Ritgen Maneuver Definition, Purpose, Steps | Ritgen maneuver vs Modified Ritgen

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What is Ritgen Maneuver?

The Ritgen maneuver is a technique that is used to help reduce tearing of the perineum (area that lies between the vagina and the anus) during childbirth. The maneuver entails applying pressure to the perineum with the thumb and fingertips during childbirth. The pressure helps to extend the perineum, which reduces the likelihood of tearing during delivery.

The Ritgen maneuver is normally carried either by the obstetrician or the midwife who is present throughout the delivery. The technique entails placing the fingers of one hand on the perineum and the thumb of that same hand on the baby's head. The mother's perineum is supported from below by the other hand. As the baby's head emerges, mild pressure is provided to the perineum with the thumb and fingers, stretching the tissue and reducing the chance of tearing.


    The term "Ritgen's maneuver" refers to a method of fetal head extraction in which one hand is used to pull the fetal chin out from between the maternal anus and coccyx while the other is placed on the fetal occiput to regulate the rate of delivery.

    Ritgen Maneuver Definition, Purpose, Steps  Ritgen maneuver vs Modified Ritgen


    The Ritgen maneuver is a procedure that is used by both doctors and midwives to help deliver the baby's head. It entails providing upward pressure from the coccygeal region to stretch the head during delivery, protecting the perineum musculature. In the year 1855, Ferdinand August Marie Franz von Ritgen wrote about the procedure for the first time in a German journal titled "birth knowledge."

    The Modified Ritgen Manoeuvre, as opposed to the original Ritgen maneuver, is carried out without the woman pushing during a contraction. In 1971, Williams Obstetrics released edition 14, where it first described the modified Ritgen maneuver.


    The Ritgen maneuver is often carried out when the baby's head is just beginning to emerge during the pushing phase of labor. The general steps to execute the maneuver are as follows:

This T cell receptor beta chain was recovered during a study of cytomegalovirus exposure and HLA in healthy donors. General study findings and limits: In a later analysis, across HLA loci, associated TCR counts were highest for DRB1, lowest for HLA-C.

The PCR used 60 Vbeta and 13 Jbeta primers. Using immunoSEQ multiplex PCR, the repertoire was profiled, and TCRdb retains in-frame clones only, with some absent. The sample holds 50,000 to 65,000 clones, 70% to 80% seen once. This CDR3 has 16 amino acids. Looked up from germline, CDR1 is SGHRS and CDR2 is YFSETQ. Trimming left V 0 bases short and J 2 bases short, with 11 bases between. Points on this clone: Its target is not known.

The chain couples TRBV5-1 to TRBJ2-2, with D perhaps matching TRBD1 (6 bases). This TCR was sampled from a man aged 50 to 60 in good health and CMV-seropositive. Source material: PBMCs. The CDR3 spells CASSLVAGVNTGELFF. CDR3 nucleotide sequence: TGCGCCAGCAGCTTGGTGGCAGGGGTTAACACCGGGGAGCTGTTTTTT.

When delivering a baby, a doctor or midwife places one hand on the infant's head and the other on the mother's perineum. The thumb is put on the perineum just above the anus, and the fingers on each side of the vaginal opening are positioned on the perineum.

    When the mother begins to push, the obstetrician or the midwife usually places their fingers and thumb on the perineum and applies a light but steady pressure to stretch the tissue.

    To allow the perineum to progressively stretch and minimize tearing, the obstetrician or midwife sometimes encourages the mother to temporarily stop pushing.

    After the head of the baby has been delivered, the obstetrician or midwife can take their hand off the baby's head and then use both hands to assist with the delivery of the baby's body.

    Following birth, the obstetrician or midwife examines the perineum for any tears or damage and, if necessary, administers the necessary care.

    Ritgen maneuver vs Modified ritgen

    The Ritgen maneuver is an obstetric procedure used during delivery to regulate the delivery of the fetal head and prevent perineal tears. The modified Ritgen maneuver is a variation of the original maneuver that is refined over time to enhance its efficacy in preventing perineal injuries. The modified Ritgen maneuver is carried out without the lady pushing, during a contraction as opposed to in between contractions.

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